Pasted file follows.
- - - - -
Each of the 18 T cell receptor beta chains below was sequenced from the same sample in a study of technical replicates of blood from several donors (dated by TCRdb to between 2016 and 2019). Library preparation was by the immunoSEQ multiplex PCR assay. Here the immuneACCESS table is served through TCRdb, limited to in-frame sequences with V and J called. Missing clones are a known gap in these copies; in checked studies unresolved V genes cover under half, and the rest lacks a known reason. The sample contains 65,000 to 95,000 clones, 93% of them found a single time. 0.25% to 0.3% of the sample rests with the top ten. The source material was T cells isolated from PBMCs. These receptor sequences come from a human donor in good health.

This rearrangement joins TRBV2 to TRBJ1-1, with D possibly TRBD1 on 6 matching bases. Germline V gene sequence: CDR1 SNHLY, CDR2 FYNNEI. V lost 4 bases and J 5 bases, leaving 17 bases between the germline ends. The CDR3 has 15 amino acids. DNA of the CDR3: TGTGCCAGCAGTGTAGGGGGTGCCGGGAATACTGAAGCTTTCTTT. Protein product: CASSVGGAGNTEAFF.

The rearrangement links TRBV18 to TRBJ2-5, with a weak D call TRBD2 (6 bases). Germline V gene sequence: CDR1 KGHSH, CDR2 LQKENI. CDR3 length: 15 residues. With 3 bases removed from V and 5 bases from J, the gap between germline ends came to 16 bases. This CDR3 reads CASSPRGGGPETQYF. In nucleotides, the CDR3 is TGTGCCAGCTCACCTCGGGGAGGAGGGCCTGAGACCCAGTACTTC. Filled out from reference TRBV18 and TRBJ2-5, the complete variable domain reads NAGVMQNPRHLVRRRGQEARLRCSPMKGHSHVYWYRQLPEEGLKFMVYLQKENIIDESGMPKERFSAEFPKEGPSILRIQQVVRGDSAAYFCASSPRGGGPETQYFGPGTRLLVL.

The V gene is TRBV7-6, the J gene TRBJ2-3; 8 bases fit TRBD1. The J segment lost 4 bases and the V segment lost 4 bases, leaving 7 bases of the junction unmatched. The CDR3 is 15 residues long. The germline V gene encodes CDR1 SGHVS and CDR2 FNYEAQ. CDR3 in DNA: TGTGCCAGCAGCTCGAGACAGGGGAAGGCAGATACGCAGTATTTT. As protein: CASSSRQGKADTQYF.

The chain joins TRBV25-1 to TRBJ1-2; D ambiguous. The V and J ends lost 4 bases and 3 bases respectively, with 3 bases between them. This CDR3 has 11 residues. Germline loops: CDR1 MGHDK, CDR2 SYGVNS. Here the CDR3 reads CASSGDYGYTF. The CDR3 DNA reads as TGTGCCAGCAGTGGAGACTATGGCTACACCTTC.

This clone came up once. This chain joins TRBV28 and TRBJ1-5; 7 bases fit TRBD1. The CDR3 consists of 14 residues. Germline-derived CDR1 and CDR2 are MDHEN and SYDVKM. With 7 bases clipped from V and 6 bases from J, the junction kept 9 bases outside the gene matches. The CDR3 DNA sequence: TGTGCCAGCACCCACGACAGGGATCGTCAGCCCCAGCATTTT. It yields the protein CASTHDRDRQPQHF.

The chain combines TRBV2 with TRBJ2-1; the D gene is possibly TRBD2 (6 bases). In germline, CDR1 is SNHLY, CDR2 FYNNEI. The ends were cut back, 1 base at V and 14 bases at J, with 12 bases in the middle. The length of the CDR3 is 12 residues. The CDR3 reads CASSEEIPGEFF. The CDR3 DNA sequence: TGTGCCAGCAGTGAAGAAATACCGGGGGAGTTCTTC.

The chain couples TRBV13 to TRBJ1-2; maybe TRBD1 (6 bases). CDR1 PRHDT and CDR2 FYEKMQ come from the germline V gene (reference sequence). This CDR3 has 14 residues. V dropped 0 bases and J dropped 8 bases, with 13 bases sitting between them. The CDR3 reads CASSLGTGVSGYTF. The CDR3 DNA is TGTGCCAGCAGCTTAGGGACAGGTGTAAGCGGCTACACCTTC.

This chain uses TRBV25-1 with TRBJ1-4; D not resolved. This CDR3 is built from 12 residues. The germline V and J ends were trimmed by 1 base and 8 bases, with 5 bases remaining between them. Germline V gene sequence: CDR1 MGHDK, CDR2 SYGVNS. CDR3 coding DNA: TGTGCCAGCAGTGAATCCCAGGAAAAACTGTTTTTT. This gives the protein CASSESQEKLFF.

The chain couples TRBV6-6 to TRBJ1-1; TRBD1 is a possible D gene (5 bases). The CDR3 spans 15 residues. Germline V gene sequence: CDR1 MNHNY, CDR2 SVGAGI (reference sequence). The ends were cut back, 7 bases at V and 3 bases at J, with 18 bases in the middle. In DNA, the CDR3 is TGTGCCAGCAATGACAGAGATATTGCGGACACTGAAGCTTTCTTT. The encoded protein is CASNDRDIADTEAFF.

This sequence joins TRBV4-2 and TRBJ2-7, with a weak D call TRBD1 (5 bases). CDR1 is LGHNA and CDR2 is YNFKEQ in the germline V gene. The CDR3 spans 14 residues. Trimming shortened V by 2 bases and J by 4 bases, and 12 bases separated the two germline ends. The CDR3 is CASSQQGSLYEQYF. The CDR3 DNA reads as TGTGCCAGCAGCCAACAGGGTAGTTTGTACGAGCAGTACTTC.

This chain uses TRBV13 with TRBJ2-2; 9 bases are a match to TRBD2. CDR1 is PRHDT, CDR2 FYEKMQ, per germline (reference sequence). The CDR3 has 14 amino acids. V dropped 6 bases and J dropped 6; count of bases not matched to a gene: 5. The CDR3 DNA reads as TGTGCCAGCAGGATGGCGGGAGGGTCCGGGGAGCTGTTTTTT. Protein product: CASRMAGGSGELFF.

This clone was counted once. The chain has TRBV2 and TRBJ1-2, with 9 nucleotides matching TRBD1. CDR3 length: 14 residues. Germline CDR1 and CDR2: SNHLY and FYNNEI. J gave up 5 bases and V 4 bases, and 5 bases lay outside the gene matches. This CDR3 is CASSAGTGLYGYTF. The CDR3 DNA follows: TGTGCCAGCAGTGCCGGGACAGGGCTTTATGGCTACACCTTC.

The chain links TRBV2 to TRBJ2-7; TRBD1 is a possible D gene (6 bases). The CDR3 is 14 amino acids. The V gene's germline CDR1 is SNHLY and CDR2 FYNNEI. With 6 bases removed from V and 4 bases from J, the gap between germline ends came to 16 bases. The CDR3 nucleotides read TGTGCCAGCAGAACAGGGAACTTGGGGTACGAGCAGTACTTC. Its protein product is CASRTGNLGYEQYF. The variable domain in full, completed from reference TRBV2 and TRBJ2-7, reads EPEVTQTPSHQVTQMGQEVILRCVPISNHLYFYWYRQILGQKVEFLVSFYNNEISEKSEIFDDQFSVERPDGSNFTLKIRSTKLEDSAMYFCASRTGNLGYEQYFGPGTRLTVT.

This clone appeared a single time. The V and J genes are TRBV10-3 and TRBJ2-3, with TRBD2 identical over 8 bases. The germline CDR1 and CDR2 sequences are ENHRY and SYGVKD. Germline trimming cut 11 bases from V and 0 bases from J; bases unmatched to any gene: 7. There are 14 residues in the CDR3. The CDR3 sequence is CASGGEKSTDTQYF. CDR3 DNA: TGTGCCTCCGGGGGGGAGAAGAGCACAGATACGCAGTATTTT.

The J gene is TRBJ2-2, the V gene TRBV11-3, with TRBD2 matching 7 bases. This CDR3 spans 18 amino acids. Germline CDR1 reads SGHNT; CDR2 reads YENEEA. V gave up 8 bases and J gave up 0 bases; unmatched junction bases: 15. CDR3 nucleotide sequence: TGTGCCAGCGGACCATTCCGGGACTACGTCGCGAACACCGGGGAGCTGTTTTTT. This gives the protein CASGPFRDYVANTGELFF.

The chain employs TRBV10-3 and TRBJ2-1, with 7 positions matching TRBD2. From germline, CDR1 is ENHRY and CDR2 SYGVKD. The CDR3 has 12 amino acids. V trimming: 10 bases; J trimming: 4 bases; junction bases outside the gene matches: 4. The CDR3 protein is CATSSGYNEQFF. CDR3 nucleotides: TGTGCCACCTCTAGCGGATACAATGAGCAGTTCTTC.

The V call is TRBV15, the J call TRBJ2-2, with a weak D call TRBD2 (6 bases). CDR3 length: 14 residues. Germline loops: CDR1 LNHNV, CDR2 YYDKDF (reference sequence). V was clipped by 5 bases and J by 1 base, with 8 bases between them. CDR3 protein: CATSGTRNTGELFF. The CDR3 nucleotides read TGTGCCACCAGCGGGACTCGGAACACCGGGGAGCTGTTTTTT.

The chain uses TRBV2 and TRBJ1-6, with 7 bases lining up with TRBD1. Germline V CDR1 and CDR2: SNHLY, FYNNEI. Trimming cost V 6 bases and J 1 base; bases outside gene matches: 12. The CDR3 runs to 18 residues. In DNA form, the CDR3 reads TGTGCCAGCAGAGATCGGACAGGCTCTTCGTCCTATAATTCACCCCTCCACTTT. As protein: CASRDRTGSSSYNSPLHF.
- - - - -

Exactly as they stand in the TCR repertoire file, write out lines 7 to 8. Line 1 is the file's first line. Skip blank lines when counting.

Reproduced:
The chain combines TRBV2 with TRBJ2-1; the D gene is possibly TRBD2 (6 bases). In germline, CDR1 is SNHLY, CDR2 FYNNEI. The ends were cut back, 1 base at V and 14 bases at J, with 12 bases in the middle. The length of the CDR3 is 12 residues. The CDR3 reads CASSEEIPGEFF. The CDR3 DNA sequence: TGTGCCAGCAGTGAAGAAATACCGGGGGAGTTCTTC.

The chain couples TRBV13 to TRBJ1-2; maybe TRBD1 (6 bases). CDR1 PRHDT and CDR2 FYEKMQ come from the germline V gene (reference sequence). This CDR3 has 14 residues. V dropped 0 bases and J dropped 8 bases, with 13 bases sitting between them. The CDR3 reads CASSLGTGVSGYTF. The CDR3 DNA is TGTGCCAGCAGCTTAGGGACAGGTGTAAGCGGCTACACCTTC.